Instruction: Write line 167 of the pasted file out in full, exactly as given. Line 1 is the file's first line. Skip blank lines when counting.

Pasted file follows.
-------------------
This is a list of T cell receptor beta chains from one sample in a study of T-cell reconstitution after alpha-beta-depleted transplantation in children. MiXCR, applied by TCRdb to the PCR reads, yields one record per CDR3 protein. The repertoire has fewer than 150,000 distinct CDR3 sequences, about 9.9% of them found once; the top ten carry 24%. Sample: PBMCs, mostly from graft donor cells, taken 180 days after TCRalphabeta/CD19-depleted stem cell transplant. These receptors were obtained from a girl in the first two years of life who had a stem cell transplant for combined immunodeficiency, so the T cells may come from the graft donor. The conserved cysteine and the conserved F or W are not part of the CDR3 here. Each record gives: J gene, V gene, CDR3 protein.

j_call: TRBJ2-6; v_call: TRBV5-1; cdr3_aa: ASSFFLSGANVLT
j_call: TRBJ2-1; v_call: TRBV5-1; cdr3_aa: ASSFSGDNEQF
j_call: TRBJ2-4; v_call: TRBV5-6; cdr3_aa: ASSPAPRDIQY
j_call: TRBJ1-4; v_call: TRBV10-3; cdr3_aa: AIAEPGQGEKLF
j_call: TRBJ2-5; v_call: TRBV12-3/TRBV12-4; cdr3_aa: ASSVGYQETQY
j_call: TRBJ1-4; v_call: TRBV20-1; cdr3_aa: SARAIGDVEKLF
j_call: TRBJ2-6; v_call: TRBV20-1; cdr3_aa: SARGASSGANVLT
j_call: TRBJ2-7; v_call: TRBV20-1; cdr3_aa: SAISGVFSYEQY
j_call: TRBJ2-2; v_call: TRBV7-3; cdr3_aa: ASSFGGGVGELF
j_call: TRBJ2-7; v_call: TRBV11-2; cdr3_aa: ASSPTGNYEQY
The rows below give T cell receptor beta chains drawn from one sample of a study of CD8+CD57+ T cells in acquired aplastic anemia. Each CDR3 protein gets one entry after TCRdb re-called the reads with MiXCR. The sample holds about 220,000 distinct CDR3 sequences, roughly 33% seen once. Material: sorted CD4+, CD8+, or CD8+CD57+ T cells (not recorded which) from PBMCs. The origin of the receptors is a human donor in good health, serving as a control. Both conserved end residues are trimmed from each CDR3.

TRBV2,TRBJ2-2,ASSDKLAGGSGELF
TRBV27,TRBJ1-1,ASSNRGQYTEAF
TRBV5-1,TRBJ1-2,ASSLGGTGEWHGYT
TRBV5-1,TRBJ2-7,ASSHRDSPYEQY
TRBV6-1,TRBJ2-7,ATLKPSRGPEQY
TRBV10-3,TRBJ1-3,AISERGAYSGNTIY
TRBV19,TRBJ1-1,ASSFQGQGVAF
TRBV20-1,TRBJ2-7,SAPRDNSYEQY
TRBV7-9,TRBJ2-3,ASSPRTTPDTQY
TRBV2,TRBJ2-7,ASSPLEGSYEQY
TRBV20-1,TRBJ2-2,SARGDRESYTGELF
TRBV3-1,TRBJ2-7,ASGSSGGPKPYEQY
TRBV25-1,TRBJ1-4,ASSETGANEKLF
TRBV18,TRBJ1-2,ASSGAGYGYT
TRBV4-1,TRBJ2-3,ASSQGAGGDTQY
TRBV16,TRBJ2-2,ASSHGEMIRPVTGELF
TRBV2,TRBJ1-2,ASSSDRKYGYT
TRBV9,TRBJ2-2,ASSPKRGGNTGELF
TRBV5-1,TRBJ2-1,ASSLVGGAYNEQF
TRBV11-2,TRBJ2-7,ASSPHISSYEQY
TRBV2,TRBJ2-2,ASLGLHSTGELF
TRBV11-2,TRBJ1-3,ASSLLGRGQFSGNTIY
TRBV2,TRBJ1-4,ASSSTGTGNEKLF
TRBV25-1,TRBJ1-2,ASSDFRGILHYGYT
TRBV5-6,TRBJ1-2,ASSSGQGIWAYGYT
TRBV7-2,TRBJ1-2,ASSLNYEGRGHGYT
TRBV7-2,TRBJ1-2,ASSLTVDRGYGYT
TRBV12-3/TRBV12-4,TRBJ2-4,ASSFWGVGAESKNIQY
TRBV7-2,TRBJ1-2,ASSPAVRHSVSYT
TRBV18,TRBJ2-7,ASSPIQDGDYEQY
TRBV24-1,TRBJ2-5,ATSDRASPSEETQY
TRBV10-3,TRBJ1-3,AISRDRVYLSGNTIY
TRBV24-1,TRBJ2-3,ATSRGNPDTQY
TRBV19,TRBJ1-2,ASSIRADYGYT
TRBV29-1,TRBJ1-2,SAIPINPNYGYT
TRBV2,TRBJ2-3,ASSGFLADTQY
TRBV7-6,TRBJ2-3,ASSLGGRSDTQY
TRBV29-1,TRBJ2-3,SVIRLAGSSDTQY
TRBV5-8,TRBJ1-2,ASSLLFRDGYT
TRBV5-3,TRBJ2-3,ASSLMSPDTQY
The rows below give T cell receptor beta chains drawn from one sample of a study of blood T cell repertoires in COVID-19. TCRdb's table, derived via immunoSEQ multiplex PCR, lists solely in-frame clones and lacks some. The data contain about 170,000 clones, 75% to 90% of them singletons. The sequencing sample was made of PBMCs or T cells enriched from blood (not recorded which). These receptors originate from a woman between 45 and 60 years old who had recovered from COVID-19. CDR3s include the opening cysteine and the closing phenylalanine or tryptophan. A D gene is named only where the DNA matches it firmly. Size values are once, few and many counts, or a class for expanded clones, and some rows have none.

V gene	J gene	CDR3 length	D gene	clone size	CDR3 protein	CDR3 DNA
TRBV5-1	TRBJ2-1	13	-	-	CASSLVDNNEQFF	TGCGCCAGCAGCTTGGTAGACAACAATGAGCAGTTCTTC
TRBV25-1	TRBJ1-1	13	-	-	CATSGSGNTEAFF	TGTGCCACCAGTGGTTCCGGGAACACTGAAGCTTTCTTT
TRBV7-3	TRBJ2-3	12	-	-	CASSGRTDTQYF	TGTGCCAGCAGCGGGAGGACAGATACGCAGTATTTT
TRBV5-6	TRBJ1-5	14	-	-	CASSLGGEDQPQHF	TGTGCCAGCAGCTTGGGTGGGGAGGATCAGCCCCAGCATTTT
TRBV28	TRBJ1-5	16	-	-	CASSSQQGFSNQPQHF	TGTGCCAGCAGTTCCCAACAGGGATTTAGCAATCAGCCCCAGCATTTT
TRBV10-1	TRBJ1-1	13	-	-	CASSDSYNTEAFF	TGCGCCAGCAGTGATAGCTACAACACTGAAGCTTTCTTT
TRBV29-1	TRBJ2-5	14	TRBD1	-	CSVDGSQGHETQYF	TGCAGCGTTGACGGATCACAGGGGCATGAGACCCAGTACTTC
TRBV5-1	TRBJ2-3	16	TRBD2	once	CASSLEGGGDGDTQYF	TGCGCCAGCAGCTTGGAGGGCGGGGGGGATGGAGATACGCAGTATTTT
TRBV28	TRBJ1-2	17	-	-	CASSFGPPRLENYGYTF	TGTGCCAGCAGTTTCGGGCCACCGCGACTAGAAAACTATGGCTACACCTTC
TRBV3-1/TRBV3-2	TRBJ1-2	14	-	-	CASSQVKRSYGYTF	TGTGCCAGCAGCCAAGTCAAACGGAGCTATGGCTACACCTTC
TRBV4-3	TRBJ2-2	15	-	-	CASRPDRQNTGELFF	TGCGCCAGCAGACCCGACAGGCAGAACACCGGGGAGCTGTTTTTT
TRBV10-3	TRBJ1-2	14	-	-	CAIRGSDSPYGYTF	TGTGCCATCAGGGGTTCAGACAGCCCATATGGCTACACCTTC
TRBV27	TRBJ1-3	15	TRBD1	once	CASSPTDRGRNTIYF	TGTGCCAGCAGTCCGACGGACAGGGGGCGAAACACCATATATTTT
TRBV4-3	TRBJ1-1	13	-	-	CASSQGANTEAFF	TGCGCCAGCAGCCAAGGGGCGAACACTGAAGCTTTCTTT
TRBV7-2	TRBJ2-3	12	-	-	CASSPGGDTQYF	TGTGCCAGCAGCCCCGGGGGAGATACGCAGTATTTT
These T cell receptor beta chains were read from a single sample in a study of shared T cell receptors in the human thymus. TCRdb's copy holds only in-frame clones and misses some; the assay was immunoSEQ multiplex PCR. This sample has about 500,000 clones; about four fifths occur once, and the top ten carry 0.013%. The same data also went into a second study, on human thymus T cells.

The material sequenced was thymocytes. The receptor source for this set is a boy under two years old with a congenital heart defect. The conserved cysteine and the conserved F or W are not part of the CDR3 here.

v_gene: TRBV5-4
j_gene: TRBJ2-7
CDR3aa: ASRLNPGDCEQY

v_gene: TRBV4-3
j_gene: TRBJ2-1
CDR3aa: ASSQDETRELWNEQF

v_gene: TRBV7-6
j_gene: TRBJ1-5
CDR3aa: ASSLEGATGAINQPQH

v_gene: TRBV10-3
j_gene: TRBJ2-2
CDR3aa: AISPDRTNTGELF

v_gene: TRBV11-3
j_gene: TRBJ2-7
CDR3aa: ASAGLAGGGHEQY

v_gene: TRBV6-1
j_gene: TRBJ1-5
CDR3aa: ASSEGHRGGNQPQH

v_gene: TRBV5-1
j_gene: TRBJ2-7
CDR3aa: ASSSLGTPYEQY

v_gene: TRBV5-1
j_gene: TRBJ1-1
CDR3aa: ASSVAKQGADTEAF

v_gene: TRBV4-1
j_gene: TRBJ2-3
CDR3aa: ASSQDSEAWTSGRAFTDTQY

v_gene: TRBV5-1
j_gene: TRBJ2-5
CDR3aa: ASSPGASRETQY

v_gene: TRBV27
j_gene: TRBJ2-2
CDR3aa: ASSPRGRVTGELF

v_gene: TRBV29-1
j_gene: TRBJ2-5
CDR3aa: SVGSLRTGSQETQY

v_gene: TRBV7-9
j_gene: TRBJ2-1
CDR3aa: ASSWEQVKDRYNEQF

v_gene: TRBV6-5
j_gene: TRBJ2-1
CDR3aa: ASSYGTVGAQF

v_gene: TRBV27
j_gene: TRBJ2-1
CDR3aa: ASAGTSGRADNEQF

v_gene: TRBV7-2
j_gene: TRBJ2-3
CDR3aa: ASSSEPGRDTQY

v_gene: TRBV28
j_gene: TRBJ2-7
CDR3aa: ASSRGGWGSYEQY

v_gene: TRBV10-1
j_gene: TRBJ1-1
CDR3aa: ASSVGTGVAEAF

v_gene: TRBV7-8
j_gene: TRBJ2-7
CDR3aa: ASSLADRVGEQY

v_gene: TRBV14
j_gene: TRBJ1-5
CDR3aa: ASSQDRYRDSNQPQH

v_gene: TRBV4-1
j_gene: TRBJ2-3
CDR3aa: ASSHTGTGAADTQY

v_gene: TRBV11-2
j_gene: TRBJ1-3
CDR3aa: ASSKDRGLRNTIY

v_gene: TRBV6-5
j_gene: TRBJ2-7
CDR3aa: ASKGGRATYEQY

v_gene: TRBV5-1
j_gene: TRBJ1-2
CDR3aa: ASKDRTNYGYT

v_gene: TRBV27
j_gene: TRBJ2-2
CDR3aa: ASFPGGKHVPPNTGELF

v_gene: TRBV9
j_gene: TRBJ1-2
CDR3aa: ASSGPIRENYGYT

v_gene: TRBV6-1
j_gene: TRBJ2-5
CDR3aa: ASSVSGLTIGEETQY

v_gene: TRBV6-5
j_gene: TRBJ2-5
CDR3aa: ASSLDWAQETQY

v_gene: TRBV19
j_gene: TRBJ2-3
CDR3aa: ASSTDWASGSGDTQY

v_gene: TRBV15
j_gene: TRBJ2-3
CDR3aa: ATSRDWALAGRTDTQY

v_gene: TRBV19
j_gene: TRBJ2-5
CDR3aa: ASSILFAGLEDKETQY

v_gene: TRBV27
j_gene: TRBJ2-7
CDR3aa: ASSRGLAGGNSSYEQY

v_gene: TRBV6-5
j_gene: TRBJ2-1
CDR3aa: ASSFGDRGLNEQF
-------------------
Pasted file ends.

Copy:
CDR3aa: ASSRGLAGGNSSYEQY